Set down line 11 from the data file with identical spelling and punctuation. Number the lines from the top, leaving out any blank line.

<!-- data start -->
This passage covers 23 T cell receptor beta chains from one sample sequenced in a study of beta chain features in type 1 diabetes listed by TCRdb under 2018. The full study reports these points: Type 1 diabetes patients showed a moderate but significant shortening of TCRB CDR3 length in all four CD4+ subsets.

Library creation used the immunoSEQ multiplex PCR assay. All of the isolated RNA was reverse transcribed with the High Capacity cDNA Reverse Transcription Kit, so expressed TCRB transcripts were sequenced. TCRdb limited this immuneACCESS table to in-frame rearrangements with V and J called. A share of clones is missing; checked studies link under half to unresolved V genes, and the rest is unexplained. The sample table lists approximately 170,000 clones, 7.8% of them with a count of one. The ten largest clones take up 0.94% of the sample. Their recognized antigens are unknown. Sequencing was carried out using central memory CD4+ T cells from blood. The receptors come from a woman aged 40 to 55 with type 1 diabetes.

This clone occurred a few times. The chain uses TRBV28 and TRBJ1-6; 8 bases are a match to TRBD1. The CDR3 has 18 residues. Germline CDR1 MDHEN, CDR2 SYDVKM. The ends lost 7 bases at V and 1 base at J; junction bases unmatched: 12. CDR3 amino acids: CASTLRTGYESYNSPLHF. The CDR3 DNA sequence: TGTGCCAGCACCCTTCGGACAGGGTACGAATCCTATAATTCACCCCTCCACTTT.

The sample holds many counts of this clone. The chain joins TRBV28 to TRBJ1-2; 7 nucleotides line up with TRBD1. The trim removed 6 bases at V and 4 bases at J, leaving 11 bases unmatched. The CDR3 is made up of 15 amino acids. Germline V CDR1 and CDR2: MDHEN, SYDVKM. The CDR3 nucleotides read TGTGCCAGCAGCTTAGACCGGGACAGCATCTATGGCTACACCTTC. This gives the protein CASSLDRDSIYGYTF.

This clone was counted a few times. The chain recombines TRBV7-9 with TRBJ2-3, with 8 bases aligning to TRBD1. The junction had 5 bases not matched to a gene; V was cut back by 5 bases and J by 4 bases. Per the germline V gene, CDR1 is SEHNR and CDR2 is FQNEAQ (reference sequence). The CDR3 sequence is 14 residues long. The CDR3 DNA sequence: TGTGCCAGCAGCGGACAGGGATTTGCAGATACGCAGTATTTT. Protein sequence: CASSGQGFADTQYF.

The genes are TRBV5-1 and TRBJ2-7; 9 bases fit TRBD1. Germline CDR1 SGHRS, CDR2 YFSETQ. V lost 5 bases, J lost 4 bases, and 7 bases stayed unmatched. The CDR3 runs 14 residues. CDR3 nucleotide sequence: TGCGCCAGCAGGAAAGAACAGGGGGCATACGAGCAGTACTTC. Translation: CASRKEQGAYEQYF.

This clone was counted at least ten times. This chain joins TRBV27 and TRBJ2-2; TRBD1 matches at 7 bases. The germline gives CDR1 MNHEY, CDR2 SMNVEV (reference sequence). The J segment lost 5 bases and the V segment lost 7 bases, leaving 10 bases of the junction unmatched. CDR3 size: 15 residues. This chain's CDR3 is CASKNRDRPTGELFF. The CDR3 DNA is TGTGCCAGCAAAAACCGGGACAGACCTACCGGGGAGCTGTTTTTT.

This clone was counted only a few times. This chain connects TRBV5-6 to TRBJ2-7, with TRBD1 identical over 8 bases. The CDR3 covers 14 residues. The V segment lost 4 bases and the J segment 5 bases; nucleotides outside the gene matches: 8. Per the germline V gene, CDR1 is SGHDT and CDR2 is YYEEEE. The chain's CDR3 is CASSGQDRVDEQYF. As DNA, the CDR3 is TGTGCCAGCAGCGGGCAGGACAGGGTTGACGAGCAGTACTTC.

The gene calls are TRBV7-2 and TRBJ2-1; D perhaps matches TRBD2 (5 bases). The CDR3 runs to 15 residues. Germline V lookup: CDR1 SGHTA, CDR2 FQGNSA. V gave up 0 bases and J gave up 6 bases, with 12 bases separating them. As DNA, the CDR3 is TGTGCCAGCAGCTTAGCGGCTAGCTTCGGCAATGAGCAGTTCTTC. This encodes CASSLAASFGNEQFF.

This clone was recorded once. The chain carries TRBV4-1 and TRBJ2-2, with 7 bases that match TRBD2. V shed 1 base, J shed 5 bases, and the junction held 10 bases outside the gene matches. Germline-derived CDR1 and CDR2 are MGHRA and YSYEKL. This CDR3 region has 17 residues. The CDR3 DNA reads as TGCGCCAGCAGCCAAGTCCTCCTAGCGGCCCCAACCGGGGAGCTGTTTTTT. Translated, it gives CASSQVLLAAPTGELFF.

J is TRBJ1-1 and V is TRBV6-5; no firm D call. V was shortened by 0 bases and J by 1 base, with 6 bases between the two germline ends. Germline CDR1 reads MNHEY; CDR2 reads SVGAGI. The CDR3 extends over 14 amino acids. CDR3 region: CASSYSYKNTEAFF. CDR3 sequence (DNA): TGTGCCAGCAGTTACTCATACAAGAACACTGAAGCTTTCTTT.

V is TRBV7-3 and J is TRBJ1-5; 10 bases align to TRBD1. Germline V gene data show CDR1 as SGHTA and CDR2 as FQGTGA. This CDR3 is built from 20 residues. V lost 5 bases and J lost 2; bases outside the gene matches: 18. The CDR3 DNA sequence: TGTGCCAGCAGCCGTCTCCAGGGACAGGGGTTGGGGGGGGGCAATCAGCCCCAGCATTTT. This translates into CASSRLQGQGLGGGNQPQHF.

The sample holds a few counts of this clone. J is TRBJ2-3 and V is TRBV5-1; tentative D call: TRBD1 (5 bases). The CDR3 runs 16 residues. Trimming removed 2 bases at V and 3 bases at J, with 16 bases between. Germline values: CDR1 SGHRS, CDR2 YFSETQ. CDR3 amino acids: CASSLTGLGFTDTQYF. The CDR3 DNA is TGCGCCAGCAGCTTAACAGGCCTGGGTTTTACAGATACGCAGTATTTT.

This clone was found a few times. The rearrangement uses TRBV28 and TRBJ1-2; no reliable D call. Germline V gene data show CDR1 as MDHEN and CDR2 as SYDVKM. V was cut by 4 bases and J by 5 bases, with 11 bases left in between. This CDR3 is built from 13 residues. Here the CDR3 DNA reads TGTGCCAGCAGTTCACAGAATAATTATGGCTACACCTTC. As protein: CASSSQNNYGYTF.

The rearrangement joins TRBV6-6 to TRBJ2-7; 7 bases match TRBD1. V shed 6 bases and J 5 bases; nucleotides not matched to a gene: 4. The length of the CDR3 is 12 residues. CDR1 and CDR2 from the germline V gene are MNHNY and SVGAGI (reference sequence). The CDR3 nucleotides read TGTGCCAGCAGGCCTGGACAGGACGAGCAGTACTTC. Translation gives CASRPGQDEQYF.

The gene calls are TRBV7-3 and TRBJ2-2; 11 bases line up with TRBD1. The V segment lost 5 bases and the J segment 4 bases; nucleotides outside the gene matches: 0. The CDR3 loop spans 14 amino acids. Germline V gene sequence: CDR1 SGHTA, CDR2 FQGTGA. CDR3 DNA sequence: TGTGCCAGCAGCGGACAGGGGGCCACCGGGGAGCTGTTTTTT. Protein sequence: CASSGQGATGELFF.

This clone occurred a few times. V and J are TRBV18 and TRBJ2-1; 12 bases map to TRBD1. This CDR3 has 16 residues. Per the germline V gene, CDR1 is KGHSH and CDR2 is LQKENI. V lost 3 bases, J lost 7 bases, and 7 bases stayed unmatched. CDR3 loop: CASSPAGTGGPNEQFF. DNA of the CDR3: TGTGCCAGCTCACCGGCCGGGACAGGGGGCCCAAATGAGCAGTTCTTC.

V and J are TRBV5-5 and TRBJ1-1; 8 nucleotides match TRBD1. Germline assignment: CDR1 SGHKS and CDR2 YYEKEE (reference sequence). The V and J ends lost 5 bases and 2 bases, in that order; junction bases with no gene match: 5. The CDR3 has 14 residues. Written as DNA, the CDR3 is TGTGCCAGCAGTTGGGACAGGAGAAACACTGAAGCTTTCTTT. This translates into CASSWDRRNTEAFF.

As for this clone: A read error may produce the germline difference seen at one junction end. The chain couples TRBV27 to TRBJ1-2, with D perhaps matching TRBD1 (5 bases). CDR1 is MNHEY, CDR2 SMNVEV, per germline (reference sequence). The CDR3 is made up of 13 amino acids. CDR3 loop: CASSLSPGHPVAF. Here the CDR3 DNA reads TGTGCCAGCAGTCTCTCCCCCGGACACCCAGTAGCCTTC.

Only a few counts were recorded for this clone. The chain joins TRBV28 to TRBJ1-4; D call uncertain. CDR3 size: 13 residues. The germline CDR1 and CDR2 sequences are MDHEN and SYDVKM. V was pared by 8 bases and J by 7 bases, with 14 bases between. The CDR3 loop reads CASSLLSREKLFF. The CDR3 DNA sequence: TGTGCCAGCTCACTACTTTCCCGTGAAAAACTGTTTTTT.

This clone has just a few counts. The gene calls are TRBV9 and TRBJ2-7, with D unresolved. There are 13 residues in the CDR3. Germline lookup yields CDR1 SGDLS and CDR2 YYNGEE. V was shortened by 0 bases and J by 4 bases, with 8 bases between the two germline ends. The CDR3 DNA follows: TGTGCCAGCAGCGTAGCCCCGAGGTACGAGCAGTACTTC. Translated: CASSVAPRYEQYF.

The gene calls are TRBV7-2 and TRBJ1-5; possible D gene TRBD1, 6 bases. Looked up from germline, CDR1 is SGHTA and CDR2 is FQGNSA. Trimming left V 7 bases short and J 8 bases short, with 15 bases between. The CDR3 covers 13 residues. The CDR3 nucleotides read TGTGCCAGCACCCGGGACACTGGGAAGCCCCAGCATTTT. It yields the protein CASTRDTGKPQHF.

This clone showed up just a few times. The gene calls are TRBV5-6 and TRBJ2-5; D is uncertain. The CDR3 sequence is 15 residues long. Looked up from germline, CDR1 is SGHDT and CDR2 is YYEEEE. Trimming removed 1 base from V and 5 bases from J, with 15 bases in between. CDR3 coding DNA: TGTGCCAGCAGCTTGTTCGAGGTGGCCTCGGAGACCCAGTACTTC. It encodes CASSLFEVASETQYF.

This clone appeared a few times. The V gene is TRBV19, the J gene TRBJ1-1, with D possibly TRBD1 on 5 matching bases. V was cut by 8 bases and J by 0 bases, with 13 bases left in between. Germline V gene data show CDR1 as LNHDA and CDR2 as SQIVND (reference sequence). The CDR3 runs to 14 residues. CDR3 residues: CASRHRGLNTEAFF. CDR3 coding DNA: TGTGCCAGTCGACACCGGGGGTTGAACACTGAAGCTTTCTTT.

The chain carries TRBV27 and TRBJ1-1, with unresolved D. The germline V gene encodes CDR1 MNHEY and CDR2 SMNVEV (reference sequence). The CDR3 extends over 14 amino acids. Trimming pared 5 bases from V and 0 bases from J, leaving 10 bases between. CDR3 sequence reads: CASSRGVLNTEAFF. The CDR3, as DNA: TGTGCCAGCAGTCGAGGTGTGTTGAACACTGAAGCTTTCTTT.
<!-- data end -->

J is TRBJ1-1 and V is TRBV6-5; no firm D call. V was shortened by 0 bases and J by 1 base, with 6 bases between the two germline ends. Germline CDR1 reads MNHEY; CDR2 reads SVGAGI. The CDR3 extends over 14 amino acids. CDR3 region: CASSYSYKNTEAFF. CDR3 sequence (DNA): TGTGCCAGCAGTTACTCATACAAGAACACTGAAGCTTTCTTT.